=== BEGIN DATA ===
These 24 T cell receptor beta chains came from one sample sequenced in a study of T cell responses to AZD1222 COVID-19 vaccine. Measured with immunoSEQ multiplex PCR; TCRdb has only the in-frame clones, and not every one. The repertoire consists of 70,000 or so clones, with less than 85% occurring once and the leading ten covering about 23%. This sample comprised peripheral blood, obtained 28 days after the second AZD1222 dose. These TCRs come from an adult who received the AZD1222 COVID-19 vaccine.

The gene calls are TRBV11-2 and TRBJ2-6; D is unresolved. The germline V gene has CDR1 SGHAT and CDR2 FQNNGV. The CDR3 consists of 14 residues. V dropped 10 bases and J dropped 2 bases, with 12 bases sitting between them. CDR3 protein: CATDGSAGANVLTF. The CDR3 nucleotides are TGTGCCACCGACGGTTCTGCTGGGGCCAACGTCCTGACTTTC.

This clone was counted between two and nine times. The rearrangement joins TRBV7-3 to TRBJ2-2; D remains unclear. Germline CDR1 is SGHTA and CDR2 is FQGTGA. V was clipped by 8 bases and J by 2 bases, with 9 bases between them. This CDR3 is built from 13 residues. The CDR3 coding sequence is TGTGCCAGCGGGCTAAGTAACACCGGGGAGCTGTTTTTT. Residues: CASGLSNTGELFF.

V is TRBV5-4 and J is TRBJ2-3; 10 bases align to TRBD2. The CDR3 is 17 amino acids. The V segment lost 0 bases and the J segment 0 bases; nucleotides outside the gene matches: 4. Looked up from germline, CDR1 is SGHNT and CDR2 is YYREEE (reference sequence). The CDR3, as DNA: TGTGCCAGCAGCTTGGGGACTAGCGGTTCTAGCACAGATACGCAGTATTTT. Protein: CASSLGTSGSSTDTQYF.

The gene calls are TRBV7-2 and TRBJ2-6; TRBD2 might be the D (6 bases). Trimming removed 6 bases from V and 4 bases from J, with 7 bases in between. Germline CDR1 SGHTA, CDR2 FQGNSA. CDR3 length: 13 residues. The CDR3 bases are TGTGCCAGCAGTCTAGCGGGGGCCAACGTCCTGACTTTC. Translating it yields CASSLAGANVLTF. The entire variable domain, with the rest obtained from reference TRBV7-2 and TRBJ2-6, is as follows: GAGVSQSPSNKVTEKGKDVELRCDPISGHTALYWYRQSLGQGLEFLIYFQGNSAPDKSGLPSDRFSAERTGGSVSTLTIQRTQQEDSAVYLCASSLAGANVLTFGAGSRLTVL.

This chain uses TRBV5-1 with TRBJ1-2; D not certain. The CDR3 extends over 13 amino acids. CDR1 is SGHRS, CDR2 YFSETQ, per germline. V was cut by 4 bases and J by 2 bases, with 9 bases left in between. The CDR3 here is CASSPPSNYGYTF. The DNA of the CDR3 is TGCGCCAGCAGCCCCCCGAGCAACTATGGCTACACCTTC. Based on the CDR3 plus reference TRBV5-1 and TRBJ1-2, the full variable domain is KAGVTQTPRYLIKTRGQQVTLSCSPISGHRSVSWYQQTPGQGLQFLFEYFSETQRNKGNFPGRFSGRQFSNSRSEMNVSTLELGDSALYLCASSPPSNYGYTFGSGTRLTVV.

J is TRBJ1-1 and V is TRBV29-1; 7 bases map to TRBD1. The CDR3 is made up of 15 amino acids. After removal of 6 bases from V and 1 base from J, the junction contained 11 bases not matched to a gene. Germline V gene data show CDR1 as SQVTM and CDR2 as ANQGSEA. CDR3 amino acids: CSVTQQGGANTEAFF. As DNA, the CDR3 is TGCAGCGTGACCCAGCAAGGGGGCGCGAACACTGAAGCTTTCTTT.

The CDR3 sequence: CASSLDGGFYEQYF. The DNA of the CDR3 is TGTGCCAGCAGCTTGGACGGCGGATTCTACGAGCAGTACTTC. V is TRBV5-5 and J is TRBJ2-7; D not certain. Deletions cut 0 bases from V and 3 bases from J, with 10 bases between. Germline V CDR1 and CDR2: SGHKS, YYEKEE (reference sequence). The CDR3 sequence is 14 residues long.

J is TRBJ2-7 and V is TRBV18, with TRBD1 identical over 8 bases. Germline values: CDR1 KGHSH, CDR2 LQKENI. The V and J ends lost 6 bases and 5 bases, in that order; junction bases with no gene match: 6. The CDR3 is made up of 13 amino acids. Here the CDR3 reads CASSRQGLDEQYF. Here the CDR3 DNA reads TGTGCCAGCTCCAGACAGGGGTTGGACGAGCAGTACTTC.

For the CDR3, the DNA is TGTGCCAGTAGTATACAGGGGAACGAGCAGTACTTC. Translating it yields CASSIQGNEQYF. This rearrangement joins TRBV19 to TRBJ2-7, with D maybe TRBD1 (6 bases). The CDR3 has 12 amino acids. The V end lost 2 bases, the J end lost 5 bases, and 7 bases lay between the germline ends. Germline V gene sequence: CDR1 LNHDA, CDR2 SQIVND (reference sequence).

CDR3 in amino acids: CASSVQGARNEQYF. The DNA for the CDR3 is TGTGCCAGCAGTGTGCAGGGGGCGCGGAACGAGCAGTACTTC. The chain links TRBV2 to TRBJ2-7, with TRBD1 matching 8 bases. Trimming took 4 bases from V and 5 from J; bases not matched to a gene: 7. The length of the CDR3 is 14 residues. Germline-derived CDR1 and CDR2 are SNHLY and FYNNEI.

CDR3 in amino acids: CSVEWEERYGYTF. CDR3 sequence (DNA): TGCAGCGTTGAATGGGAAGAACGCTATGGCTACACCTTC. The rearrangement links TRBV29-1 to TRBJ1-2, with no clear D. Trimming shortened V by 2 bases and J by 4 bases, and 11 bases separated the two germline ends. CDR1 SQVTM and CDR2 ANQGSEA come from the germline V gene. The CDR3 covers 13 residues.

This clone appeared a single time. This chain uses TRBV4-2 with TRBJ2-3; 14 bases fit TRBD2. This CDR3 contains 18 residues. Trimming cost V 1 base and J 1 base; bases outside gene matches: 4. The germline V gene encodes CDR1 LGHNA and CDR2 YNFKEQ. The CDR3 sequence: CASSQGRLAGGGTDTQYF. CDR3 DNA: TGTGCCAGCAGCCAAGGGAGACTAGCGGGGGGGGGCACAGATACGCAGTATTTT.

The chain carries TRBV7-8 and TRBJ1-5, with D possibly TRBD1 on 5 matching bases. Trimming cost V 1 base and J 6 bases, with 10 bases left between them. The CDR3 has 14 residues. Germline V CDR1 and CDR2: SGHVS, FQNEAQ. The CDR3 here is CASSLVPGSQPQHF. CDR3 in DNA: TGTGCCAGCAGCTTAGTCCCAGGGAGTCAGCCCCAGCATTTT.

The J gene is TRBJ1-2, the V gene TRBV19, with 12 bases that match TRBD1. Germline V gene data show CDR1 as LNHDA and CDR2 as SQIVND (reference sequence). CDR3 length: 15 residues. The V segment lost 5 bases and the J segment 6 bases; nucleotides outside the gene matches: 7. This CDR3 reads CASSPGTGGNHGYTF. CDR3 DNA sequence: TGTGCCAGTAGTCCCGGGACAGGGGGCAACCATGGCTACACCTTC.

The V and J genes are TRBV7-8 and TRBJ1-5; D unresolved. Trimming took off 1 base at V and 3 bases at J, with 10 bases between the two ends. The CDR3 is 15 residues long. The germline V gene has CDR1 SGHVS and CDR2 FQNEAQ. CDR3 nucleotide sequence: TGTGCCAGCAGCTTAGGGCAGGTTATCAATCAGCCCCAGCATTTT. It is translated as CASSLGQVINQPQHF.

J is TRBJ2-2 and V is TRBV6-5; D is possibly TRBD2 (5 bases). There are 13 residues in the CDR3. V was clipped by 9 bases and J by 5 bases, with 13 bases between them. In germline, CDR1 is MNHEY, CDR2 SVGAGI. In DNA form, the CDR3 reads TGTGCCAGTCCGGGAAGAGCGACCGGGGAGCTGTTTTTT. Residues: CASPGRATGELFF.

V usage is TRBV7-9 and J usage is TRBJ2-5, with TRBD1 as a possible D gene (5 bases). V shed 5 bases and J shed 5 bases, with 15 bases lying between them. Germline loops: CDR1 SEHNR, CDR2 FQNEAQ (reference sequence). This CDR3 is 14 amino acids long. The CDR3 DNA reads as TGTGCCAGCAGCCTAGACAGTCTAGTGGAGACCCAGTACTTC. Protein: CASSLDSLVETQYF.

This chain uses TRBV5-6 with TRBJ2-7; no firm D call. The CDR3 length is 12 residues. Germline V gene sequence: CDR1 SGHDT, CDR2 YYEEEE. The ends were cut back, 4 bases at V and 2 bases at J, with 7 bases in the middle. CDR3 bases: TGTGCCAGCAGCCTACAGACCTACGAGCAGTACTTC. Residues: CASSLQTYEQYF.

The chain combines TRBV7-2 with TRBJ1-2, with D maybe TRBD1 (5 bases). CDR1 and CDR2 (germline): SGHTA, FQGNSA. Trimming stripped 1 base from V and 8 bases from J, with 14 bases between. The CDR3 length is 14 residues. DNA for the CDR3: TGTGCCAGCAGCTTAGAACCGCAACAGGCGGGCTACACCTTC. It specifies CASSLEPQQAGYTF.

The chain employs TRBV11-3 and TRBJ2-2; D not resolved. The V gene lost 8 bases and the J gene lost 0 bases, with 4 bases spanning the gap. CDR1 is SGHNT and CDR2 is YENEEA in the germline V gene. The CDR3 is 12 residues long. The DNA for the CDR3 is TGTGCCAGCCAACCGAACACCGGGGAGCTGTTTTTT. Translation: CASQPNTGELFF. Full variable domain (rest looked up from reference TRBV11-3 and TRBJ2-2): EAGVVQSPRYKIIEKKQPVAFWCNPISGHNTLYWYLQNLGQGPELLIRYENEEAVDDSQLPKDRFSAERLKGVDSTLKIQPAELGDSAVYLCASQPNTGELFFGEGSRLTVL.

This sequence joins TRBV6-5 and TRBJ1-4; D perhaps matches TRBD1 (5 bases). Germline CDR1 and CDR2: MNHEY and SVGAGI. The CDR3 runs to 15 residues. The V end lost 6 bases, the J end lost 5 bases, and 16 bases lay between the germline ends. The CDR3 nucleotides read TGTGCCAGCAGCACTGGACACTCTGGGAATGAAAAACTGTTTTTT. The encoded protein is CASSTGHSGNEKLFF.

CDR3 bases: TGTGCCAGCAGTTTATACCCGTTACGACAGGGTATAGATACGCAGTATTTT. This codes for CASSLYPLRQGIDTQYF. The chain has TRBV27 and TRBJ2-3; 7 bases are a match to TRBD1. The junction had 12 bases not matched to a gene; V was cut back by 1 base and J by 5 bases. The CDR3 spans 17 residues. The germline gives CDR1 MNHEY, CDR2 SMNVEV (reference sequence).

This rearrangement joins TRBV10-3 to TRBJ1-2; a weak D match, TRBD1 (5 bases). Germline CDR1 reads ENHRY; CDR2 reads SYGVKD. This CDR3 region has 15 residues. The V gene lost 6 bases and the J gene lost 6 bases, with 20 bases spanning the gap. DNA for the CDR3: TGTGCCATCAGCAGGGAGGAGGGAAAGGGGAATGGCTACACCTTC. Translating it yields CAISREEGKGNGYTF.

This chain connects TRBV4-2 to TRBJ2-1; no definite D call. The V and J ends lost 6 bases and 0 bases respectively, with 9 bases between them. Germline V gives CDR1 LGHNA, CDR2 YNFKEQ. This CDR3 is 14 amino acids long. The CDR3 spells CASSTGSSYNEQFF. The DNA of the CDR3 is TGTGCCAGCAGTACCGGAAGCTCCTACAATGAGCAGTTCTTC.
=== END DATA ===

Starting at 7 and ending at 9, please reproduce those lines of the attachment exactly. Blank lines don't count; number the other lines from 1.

J is TRBJ1-1 and V is TRBV29-1; 7 bases map to TRBD1. The CDR3 is made up of 15 amino acids. After removal of 6 bases from V and 1 base from J, the junction contained 11 bases not matched to a gene. Germline V gene data show CDR1 as SQVTM and CDR2 as ANQGSEA. CDR3 amino acids: CSVTQQGGANTEAFF. As DNA, the CDR3 is TGCAGCGTGACCCAGCAAGGGGGCGCGAACACTGAAGCTTTCTTT.

The CDR3 sequence: CASSLDGGFYEQYF. The DNA of the CDR3 is TGTGCCAGCAGCTTGGACGGCGGATTCTACGAGCAGTACTTC. V is TRBV5-5 and J is TRBJ2-7; D not certain. Deletions cut 0 bases from V and 3 bases from J, with 10 bases between. Germline V CDR1 and CDR2: SGHKS, YYEKEE (reference sequence). The CDR3 sequence is 14 residues long.

J is TRBJ2-7 and V is TRBV18, with TRBD1 identical over 8 bases. Germline values: CDR1 KGHSH, CDR2 LQKENI. The V and J ends lost 6 bases and 5 bases, in that order; junction bases with no gene match: 6. The CDR3 is made up of 13 amino acids. Here the CDR3 reads CASSRQGLDEQYF. Here the CDR3 DNA reads TGTGCCAGCTCCAGACAGGGGTTGGACGAGCAGTACTTC.